My engineering career journey: Claire Madden, process engineer, BP

By BP

Claire Madden is a process engineer, working within BP’s central global projects organisation (GPO) engineering team for the alarm management task force. She describes her career journey so far.

How I got into engineering

I went to a state school for girls, completing A-Levels in chemistry, physics, maths and further maths and going on to study chemical engineering at Imperial College, London. I loved my degree.

Chemical engineering is a broad subject area which can open up many career paths. People in my class went on to jobs in the banking, manufacturing and oil and gas sectors. You are required to develop quite a varied skill set. There is scientific theory to learn, but a lot of the focus is on problem-solving and report-writing skills which are transferable to other careers.

Chemical engineering is a broad subject area which can open up many career paths”

What I do now

My role is targeted at managing vulnerabilities for GPO’s 2017 start-ups and beyond; particularly addressing alarm management performance which has been a significant vulnerability on some of our previous start-ups in GPO.

Throughout my time at BP, I have experienced a range of activities from different areas of the business from design and project management, to understanding the issues that arise on operating assets.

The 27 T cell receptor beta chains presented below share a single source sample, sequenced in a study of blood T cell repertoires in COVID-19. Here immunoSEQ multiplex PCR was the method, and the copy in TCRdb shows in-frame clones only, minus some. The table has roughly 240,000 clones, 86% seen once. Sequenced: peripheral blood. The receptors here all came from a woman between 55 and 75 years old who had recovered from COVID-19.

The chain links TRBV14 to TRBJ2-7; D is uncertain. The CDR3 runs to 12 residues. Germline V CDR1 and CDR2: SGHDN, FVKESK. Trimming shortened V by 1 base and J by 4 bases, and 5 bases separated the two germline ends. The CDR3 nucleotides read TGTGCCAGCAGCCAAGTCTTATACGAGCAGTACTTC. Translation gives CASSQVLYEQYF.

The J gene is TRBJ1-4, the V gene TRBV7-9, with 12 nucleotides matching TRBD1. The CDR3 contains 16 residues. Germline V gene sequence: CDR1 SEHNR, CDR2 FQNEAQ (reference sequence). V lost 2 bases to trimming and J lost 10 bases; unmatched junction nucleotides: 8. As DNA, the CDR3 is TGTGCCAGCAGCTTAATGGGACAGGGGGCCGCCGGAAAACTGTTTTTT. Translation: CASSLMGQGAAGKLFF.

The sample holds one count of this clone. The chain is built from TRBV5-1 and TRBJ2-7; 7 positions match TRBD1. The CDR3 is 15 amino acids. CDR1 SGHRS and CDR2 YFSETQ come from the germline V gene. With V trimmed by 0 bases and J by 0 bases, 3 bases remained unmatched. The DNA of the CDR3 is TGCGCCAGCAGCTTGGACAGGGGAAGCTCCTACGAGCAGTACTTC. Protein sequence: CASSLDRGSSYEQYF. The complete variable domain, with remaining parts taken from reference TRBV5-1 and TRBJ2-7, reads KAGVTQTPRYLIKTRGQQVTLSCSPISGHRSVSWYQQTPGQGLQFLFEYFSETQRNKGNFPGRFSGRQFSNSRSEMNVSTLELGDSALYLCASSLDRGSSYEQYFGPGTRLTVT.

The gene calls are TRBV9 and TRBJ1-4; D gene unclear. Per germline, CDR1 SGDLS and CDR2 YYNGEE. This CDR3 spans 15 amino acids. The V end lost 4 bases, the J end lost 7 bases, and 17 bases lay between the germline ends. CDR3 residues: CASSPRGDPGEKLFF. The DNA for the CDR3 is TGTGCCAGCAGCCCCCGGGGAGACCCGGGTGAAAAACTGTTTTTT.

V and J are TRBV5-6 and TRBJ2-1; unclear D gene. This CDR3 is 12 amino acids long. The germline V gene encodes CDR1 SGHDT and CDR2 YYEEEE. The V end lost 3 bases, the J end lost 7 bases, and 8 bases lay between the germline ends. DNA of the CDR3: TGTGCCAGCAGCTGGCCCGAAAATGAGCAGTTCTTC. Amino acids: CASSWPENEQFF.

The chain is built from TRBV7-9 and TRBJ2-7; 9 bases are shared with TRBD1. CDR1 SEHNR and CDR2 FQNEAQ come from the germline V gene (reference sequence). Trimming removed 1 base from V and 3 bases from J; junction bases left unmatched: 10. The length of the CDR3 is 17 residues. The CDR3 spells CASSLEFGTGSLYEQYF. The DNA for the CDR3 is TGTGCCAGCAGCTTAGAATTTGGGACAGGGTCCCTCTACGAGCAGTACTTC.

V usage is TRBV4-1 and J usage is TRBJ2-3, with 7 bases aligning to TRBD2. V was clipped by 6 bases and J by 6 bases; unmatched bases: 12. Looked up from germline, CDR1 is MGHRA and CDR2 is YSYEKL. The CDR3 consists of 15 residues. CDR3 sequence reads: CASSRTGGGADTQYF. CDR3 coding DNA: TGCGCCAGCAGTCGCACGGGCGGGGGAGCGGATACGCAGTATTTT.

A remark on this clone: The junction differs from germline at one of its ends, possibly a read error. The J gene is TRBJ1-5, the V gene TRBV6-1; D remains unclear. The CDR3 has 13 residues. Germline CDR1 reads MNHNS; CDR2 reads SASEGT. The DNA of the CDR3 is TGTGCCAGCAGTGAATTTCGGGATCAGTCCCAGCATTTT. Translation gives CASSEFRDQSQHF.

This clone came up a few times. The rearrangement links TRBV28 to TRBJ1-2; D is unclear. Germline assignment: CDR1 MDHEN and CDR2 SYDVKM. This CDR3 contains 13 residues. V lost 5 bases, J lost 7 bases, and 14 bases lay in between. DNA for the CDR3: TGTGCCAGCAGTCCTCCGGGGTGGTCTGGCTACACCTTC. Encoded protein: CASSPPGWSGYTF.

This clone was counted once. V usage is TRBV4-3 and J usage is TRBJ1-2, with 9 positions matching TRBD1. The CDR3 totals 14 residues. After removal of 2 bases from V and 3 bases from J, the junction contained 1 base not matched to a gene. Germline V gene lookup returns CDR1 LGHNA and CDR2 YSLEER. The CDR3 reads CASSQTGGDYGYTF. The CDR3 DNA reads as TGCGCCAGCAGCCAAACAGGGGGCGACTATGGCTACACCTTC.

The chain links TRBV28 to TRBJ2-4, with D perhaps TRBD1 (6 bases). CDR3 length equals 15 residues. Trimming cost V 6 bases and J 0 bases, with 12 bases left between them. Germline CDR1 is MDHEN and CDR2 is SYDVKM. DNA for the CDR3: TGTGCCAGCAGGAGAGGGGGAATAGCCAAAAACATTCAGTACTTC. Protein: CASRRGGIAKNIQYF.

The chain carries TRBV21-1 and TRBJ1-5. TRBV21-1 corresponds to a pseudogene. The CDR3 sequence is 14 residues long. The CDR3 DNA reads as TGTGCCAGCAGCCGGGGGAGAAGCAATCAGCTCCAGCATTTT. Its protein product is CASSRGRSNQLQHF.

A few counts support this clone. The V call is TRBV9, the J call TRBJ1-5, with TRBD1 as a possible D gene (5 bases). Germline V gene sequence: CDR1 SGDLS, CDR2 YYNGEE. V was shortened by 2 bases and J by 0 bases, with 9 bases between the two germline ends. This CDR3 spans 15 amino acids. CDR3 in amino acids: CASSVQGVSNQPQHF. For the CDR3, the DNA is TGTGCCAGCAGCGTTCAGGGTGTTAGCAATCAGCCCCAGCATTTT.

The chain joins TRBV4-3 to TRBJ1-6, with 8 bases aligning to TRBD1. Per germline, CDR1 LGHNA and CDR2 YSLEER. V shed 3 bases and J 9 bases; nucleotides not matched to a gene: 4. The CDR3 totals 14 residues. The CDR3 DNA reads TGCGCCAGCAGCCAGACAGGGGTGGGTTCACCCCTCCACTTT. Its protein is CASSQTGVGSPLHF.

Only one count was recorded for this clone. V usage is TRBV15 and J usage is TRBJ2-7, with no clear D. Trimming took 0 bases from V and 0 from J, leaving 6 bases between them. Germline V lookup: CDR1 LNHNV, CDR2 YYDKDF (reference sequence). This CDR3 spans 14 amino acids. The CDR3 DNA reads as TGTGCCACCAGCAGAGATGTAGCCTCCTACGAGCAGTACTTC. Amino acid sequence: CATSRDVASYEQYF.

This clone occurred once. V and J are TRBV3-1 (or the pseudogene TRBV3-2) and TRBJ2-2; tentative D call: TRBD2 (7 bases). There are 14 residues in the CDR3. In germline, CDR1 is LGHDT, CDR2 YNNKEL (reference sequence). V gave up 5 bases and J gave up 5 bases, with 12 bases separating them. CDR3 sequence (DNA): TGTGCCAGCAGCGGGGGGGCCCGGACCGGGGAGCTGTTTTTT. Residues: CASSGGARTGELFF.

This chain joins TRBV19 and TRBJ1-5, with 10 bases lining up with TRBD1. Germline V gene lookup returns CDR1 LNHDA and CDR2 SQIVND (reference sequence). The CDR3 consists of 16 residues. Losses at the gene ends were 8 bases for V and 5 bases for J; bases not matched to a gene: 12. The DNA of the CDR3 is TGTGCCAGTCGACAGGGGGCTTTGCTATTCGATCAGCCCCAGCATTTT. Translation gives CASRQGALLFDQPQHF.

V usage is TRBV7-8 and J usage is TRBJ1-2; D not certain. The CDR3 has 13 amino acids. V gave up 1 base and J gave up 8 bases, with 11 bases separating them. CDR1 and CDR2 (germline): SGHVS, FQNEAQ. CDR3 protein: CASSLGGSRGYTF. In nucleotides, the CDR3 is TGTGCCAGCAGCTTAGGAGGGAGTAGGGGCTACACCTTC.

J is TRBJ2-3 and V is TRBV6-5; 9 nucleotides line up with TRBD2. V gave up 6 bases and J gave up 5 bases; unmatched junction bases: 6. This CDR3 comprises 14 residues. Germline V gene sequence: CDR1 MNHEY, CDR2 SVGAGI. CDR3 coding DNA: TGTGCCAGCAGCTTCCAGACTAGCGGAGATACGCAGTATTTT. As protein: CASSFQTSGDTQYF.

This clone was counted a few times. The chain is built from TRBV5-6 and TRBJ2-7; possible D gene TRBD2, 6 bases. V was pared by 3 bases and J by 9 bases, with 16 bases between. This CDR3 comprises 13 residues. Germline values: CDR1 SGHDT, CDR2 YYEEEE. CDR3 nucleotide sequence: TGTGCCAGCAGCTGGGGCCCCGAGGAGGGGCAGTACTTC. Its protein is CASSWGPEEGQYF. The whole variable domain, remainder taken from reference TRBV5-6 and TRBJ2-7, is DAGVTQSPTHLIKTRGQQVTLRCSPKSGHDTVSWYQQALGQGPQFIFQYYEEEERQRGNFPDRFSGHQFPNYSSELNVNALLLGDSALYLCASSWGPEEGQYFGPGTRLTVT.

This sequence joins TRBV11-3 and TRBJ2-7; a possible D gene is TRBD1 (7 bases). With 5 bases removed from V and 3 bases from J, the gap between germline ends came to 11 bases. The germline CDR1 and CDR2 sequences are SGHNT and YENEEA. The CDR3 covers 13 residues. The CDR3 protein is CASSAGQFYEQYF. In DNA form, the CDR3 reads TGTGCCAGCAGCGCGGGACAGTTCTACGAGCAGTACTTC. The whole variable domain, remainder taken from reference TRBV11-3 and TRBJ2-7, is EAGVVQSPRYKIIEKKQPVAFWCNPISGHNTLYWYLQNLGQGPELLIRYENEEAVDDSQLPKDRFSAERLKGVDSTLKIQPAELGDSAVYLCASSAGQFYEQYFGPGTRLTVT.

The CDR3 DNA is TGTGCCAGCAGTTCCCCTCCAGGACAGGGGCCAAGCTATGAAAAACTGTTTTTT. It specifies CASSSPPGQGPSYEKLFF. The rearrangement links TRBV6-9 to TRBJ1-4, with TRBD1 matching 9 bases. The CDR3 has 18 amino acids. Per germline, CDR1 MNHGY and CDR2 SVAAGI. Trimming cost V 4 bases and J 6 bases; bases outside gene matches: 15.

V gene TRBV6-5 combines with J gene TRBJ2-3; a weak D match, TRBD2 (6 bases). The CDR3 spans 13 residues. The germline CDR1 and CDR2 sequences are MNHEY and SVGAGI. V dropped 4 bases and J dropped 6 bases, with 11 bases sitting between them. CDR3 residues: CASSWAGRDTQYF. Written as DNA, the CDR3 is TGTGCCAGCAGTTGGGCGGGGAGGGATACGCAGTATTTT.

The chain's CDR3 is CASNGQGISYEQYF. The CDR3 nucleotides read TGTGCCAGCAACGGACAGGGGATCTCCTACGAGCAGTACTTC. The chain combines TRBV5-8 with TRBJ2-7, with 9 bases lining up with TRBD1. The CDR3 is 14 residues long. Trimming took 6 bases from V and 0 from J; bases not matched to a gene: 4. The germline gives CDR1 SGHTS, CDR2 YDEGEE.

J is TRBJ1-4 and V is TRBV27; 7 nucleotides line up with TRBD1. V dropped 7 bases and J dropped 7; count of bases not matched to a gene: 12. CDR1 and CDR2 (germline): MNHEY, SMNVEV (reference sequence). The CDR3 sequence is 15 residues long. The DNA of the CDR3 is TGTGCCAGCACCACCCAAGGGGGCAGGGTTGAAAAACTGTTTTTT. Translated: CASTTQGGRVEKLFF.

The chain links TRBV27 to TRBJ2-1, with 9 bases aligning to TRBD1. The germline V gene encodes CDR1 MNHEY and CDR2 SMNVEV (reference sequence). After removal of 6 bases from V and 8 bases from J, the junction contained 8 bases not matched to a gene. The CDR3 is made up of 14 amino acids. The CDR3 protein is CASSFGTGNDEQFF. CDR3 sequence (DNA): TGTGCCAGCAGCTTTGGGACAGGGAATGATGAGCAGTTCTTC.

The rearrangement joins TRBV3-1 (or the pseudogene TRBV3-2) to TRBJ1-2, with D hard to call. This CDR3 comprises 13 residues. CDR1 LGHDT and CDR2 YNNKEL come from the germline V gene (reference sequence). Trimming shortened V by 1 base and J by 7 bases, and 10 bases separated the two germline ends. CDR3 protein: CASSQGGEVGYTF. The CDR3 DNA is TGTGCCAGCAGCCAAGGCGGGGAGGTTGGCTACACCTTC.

My career highlight so far

My secondment to the London Olympics in 2012, where I was a transport workforce team leader. I was based in the ‘transport hub’ in Russell Square. We had to transport the different media crews that were covering the games to the venues, working with a team of volunteers.

My biggest challenge

Working on the Shah Deniz 2 project, which involves challenges that come with deep water and high pressures. The project had to develop an isolation strategy to enable interventions on certain pieces of subsea equipment that may fail.

Companies are looking for people who are intellectual but who can also communicate and think logically about scenarios”

My advice to anyone considering a career in engineering

Companies are looking for people who are intellectual but who can also communicate and think logically about scenarios.

Doing an internship gives you the additional credibility of some ‘real’ experience and can give your application form more diversity than others’.

Developing presentation skills is also important, to communicate ideas, and generally comes up as a task in the assessment centre.

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BP Career case studies Diversity and inclusion STEM careers

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